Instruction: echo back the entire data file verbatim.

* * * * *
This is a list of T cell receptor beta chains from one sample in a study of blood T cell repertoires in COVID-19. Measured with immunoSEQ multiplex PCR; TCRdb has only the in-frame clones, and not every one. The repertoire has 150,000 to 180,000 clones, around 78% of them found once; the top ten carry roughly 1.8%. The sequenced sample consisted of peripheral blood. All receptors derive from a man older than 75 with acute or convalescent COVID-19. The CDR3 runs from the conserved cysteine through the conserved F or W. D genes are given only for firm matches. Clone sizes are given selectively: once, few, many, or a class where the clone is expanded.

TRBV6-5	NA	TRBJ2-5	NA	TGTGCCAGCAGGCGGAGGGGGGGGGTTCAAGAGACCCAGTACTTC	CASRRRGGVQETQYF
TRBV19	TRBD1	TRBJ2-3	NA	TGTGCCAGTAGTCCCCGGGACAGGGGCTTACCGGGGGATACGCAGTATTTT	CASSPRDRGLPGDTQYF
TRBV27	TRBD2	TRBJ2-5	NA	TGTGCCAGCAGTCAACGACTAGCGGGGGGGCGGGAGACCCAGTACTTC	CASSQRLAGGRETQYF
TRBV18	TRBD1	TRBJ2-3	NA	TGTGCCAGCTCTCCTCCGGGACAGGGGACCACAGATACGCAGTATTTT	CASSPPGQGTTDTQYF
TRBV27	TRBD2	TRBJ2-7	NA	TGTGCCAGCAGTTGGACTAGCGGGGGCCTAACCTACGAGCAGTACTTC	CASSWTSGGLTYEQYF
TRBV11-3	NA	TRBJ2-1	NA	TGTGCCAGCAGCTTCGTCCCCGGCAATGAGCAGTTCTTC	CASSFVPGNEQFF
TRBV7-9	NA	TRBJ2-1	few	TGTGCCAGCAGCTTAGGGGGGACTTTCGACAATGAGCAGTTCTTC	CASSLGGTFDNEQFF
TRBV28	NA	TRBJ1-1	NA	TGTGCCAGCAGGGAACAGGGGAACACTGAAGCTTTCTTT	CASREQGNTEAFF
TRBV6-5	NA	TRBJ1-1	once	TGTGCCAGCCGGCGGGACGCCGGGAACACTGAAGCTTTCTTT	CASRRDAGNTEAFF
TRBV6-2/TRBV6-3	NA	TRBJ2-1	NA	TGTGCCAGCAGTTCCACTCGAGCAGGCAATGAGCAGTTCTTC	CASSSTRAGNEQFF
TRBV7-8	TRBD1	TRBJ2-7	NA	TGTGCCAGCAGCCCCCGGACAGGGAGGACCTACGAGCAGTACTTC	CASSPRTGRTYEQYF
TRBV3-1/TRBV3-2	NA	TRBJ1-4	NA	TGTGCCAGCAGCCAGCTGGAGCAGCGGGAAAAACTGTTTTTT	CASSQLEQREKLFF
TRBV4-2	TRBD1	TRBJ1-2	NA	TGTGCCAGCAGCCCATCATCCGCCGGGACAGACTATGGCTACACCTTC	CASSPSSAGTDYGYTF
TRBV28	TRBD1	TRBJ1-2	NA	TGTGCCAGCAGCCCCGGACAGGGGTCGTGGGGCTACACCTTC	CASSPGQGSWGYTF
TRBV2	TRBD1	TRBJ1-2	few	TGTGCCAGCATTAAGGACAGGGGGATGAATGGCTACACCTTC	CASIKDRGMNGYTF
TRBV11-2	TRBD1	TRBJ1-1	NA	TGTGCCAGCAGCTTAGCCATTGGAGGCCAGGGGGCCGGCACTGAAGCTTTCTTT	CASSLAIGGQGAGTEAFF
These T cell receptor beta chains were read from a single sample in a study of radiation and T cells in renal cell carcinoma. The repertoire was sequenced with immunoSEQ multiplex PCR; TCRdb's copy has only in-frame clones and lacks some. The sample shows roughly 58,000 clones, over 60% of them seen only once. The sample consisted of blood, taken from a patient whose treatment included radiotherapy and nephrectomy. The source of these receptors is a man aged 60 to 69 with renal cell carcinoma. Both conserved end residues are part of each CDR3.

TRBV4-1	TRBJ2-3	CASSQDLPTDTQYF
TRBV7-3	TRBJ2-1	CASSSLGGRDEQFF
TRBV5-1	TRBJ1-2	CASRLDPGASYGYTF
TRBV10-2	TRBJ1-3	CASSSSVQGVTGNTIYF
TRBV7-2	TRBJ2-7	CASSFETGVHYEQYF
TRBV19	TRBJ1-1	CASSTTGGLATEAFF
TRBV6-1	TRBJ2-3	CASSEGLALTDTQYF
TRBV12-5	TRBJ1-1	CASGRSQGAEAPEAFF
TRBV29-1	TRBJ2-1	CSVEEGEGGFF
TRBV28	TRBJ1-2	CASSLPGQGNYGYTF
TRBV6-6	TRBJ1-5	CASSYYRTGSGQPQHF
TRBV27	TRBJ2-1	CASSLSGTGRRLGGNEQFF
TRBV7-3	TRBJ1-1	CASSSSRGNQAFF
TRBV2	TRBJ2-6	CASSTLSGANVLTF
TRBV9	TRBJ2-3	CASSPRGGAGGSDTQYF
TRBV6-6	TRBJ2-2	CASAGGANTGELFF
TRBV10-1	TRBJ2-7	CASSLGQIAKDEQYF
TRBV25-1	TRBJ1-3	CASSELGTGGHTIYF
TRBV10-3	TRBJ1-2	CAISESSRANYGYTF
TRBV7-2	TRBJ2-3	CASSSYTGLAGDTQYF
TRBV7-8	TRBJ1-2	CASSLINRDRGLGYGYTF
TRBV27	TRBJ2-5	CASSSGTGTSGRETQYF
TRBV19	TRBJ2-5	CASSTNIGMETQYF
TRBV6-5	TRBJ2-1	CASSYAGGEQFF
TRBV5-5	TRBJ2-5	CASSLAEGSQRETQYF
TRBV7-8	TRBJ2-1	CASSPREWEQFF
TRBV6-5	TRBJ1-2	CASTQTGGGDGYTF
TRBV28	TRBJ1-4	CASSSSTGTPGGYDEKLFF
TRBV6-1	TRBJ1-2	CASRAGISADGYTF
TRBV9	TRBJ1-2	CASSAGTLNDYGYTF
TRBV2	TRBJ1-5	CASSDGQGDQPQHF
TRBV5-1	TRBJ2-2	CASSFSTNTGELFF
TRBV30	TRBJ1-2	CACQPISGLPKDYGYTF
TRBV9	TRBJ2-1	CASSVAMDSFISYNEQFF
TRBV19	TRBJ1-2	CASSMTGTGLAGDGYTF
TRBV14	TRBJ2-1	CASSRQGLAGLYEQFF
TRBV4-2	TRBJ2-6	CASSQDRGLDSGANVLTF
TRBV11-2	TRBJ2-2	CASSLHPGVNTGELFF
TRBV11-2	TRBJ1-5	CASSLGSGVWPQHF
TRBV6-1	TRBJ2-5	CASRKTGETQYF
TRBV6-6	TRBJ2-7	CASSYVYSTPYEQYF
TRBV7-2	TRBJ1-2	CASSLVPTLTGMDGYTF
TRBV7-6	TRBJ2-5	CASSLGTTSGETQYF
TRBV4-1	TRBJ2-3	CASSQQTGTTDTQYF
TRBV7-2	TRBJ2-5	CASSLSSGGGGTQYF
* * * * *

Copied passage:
This is a list of T cell receptor beta chains from one sample in a study of blood T cell repertoires in COVID-19. Measured with immunoSEQ multiplex PCR; TCRdb has only the in-frame clones, and not every one. The repertoire has 150,000 to 180,000 clones, around 78% of them found once; the top ten carry roughly 1.8%. The sequenced sample consisted of peripheral blood. All receptors derive from a man older than 75 with acute or convalescent COVID-19. The CDR3 runs from the conserved cysteine through the conserved F or W. D genes are given only for firm matches. Clone sizes are given selectively: once, few, many, or a class where the clone is expanded.

TRBV6-5	NA	TRBJ2-5	NA	TGTGCCAGCAGGCGGAGGGGGGGGGTTCAAGAGACCCAGTACTTC	CASRRRGGVQETQYF
TRBV19	TRBD1	TRBJ2-3	NA	TGTGCCAGTAGTCCCCGGGACAGGGGCTTACCGGGGGATACGCAGTATTTT	CASSPRDRGLPGDTQYF
TRBV27	TRBD2	TRBJ2-5	NA	TGTGCCAGCAGTCAACGACTAGCGGGGGGGCGGGAGACCCAGTACTTC	CASSQRLAGGRETQYF
TRBV18	TRBD1	TRBJ2-3	NA	TGTGCCAGCTCTCCTCCGGGACAGGGGACCACAGATACGCAGTATTTT	CASSPPGQGTTDTQYF
TRBV27	TRBD2	TRBJ2-7	NA	TGTGCCAGCAGTTGGACTAGCGGGGGCCTAACCTACGAGCAGTACTTC	CASSWTSGGLTYEQYF
TRBV11-3	NA	TRBJ2-1	NA	TGTGCCAGCAGCTTCGTCCCCGGCAATGAGCAGTTCTTC	CASSFVPGNEQFF
TRBV7-9	NA	TRBJ2-1	few	TGTGCCAGCAGCTTAGGGGGGACTTTCGACAATGAGCAGTTCTTC	CASSLGGTFDNEQFF
TRBV28	NA	TRBJ1-1	NA	TGTGCCAGCAGGGAACAGGGGAACACTGAAGCTTTCTTT	CASREQGNTEAFF
TRBV6-5	NA	TRBJ1-1	once	TGTGCCAGCCGGCGGGACGCCGGGAACACTGAAGCTTTCTTT	CASRRDAGNTEAFF
TRBV6-2/TRBV6-3	NA	TRBJ2-1	NA	TGTGCCAGCAGTTCCACTCGAGCAGGCAATGAGCAGTTCTTC	CASSSTRAGNEQFF
TRBV7-8	TRBD1	TRBJ2-7	NA	TGTGCCAGCAGCCCCCGGACAGGGAGGACCTACGAGCAGTACTTC	CASSPRTGRTYEQYF
TRBV3-1/TRBV3-2	NA	TRBJ1-4	NA	TGTGCCAGCAGCCAGCTGGAGCAGCGGGAAAAACTGTTTTTT	CASSQLEQREKLFF
TRBV4-2	TRBD1	TRBJ1-2	NA	TGTGCCAGCAGCCCATCATCCGCCGGGACAGACTATGGCTACACCTTC	CASSPSSAGTDYGYTF
TRBV28	TRBD1	TRBJ1-2	NA	TGTGCCAGCAGCCCCGGACAGGGGTCGTGGGGCTACACCTTC	CASSPGQGSWGYTF
TRBV2	TRBD1	TRBJ1-2	few	TGTGCCAGCATTAAGGACAGGGGGATGAATGGCTACACCTTC	CASIKDRGMNGYTF
TRBV11-2	TRBD1	TRBJ1-1	NA	TGTGCCAGCAGCTTAGCCATTGGAGGCCAGGGGGCCGGCACTGAAGCTTTCTTT	CASSLAIGGQGAGTEAFF
These T cell receptor beta chains were read from a single sample in a study of radiation and T cells in renal cell carcinoma. The repertoire was sequenced with immunoSEQ multiplex PCR; TCRdb's copy has only in-frame clones and lacks some. The sample shows roughly 58,000 clones, over 60% of them seen only once. The sample consisted of blood, taken from a patient whose treatment included radiotherapy and nephrectomy. The source of these receptors is a man aged 60 to 69 with renal cell carcinoma. Both conserved end residues are part of each CDR3.

TRBV4-1	TRBJ2-3	CASSQDLPTDTQYF
TRBV7-3	TRBJ2-1	CASSSLGGRDEQFF
TRBV5-1	TRBJ1-2	CASRLDPGASYGYTF
TRBV10-2	TRBJ1-3	CASSSSVQGVTGNTIYF
TRBV7-2	TRBJ2-7	CASSFETGVHYEQYF
TRBV19	TRBJ1-1	CASSTTGGLATEAFF
TRBV6-1	TRBJ2-3	CASSEGLALTDTQYF
TRBV12-5	TRBJ1-1	CASGRSQGAEAPEAFF
TRBV29-1	TRBJ2-1	CSVEEGEGGFF
TRBV28	TRBJ1-2	CASSLPGQGNYGYTF
TRBV6-6	TRBJ1-5	CASSYYRTGSGQPQHF
TRBV27	TRBJ2-1	CASSLSGTGRRLGGNEQFF
TRBV7-3	TRBJ1-1	CASSSSRGNQAFF
TRBV2	TRBJ2-6	CASSTLSGANVLTF
TRBV9	TRBJ2-3	CASSPRGGAGGSDTQYF
TRBV6-6	TRBJ2-2	CASAGGANTGELFF
TRBV10-1	TRBJ2-7	CASSLGQIAKDEQYF
TRBV25-1	TRBJ1-3	CASSELGTGGHTIYF
TRBV10-3	TRBJ1-2	CAISESSRANYGYTF
TRBV7-2	TRBJ2-3	CASSSYTGLAGDTQYF
TRBV7-8	TRBJ1-2	CASSLINRDRGLGYGYTF
TRBV27	TRBJ2-5	CASSSGTGTSGRETQYF
TRBV19	TRBJ2-5	CASSTNIGMETQYF
TRBV6-5	TRBJ2-1	CASSYAGGEQFF
TRBV5-5	TRBJ2-5	CASSLAEGSQRETQYF
TRBV7-8	TRBJ2-1	CASSPREWEQFF
TRBV6-5	TRBJ1-2	CASTQTGGGDGYTF
TRBV28	TRBJ1-4	CASSSSTGTPGGYDEKLFF
TRBV6-1	TRBJ1-2	CASRAGISADGYTF
TRBV9	TRBJ1-2	CASSAGTLNDYGYTF
TRBV2	TRBJ1-5	CASSDGQGDQPQHF
TRBV5-1	TRBJ2-2	CASSFSTNTGELFF
TRBV30	TRBJ1-2	CACQPISGLPKDYGYTF
TRBV9	TRBJ2-1	CASSVAMDSFISYNEQFF
TRBV19	TRBJ1-2	CASSMTGTGLAGDGYTF
TRBV14	TRBJ2-1	CASSRQGLAGLYEQFF
TRBV4-2	TRBJ2-6	CASSQDRGLDSGANVLTF
TRBV11-2	TRBJ2-2	CASSLHPGVNTGELFF
TRBV11-2	TRBJ1-5	CASSLGSGVWPQHF
TRBV6-1	TRBJ2-5	CASRKTGETQYF
TRBV6-6	TRBJ2-7	CASSYVYSTPYEQYF
TRBV7-2	TRBJ1-2	CASSLVPTLTGMDGYTF
TRBV7-6	TRBJ2-5	CASSLGTTSGETQYF
TRBV4-1	TRBJ2-3	CASSQQTGTTDTQYF
TRBV7-2	TRBJ2-5	CASSLSSGGGGTQYF